Directed by Paul W S Anderson
"You could hear the shrieks of women, the wailing of infants, and the shouting of men. People bewailed their own fate ... and there were some who prayed for death."
Pliny the Younger's famous recounting of that fateful day when Mt Vesuvius blew its top opens Paul W S Anderson's historic disaster epic, but to be honest those words could equally be used to convey the experience of watching this potentially historically disastrous epic.
For two hours we're assaulted by a muddled morass of action-movie cliches, one-dimensional characters and predictable and perfunctory dialogue.
Starting out in Braveheart territory, the script from combined talents that gave us Batman Forever and Guy Ritchie's Sherlock Holmes quickly morphs into Gladiator before all but stealing the deckchairs out of Titanic as a young Celtic horse tribesman (Game of Throne's Kit Harrington) survives a massacre, vows revenge, fights for his life, attracts the attention of a public official's daughter (who just happens to be the object of his avowed enemy's affections) and then has to flee for his life when Old Smokey starts raining brimstone and fire on the Roman resort of Pompeii.
To be fair, some of the CGI work is quite impressive and Anderson (best known for directing his wife, Milla Jovovich, suspiciously absent here, in the Resident Evil series) certainly knows how to use an overhead shot for effect. But the endless fight scenes are dull and surprisingly bloodless, his reliance on slo-mo to create emotional impact is irritating and the art direction has one setting - apocalyptic gloom.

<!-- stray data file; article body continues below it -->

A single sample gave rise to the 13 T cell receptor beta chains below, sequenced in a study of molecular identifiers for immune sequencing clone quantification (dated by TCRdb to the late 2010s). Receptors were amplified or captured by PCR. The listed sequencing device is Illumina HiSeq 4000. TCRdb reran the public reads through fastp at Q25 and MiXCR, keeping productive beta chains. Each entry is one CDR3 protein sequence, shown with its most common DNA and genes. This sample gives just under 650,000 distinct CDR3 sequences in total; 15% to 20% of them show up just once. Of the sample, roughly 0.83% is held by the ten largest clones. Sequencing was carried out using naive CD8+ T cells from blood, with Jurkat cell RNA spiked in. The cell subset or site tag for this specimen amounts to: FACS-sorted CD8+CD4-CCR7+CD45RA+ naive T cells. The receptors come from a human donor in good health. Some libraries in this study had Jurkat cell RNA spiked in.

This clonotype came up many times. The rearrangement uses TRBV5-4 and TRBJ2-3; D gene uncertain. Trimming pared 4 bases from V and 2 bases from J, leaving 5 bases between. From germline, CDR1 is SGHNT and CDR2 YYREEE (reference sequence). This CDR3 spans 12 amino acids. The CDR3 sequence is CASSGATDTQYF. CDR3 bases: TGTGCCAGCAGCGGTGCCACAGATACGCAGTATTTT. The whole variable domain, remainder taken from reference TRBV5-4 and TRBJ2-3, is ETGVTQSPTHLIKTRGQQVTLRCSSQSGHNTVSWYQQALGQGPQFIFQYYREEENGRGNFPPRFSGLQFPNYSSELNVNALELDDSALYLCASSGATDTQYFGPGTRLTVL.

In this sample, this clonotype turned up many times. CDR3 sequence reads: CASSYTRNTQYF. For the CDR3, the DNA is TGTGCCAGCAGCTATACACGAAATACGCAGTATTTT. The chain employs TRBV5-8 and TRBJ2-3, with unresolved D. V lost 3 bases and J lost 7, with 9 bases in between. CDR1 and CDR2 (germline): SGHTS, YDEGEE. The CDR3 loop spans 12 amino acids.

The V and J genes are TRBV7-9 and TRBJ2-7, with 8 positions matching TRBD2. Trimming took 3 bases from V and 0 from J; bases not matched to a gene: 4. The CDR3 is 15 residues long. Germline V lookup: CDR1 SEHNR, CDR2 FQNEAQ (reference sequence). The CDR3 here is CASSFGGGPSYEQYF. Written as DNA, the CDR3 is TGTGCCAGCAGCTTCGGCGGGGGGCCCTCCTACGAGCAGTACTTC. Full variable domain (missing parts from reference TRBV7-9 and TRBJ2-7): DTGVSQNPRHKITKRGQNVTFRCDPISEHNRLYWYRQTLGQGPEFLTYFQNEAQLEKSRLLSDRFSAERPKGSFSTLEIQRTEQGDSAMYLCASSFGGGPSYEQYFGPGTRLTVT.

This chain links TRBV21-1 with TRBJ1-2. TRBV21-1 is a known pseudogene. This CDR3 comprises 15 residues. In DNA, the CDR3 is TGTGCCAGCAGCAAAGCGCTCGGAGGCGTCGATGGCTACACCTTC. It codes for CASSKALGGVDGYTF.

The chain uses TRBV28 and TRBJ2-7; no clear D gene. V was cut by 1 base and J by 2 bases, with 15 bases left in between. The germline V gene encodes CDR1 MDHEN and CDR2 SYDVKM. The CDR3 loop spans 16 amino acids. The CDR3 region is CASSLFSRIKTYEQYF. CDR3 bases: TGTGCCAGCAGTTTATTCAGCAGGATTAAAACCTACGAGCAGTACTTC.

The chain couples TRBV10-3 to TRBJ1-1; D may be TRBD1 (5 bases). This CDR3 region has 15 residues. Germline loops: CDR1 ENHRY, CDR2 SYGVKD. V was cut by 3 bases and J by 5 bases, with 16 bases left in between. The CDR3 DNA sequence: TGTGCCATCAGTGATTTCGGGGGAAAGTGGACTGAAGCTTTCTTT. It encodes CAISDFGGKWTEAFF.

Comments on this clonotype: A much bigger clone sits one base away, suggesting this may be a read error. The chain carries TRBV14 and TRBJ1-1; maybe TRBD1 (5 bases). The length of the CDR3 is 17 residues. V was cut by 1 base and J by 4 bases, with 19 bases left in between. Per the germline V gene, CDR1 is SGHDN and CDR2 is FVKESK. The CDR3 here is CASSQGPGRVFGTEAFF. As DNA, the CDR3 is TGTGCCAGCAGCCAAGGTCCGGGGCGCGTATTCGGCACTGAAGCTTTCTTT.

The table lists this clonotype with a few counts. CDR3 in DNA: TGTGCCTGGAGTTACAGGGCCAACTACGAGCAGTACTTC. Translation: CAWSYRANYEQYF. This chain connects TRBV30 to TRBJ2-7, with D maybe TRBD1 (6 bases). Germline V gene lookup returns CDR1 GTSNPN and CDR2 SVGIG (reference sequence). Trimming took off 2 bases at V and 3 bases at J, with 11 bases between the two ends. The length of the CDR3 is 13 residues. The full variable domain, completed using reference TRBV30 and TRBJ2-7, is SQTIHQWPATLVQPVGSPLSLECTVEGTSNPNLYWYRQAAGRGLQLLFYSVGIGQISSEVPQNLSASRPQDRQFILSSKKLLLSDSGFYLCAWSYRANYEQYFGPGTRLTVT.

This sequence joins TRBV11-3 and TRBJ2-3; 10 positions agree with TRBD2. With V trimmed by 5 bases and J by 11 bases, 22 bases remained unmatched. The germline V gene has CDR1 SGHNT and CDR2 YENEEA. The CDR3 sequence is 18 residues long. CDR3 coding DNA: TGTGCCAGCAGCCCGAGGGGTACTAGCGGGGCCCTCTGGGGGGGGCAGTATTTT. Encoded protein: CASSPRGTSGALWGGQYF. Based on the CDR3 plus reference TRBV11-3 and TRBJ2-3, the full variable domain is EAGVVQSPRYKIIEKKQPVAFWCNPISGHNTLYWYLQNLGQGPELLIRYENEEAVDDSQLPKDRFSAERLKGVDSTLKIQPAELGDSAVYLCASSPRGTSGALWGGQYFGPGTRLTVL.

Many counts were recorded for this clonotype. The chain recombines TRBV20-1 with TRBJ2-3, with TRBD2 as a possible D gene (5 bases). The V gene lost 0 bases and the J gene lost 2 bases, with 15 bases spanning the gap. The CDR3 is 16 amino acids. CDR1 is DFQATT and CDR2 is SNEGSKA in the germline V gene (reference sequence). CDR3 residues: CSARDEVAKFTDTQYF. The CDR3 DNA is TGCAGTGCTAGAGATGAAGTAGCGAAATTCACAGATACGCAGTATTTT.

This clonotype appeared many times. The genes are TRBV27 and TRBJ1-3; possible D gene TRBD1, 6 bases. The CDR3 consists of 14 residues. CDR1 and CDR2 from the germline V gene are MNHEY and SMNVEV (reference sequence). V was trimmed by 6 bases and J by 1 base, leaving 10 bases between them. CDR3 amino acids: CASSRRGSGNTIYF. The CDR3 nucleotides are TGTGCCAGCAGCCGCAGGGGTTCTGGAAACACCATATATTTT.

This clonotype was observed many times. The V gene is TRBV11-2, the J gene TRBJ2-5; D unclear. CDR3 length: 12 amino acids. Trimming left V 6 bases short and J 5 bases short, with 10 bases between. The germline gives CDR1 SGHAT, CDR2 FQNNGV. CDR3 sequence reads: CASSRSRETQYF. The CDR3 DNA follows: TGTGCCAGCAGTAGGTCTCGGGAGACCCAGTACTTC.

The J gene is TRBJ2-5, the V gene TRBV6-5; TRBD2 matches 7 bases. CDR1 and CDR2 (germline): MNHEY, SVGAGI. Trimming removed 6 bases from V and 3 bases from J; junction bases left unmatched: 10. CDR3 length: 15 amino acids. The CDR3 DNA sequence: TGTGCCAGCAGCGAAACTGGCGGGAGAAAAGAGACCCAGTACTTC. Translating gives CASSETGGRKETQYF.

Casting also doesn't do Anderson any favours, with Harrington a bland hybrid of Kingdom of Heaven's Orlando Bloom, Troy's Eric Bana and our own Bret McKenzie, female lead Emily Browning (Sucker Punch) notable only for hair and makeup that accentuates her ears and Kiefer Sutherland (TV's 24) hamming it up mercilessly as the Billy Zane-in-Titanic-esque classed but classless villain of the piece.
Not only are they all out-emoted by their equine co-stars, they also sport a bevy of bizarre accents while delivering po-faced pronouncements ripe for parody (Sutherland's constant references to Emperor Titus end up sounding like a Monty Python's Life of Brian gag).
Throw in a soundtrack that is equal parts bombast and Enya-esque Celtic choral and it's a hellish recipe for entertainment, perhaps best summed up by Shakespeare's version of a scheming Scotsman, "It is a tale told by an idiot, full of sound and fury, signifying nothing."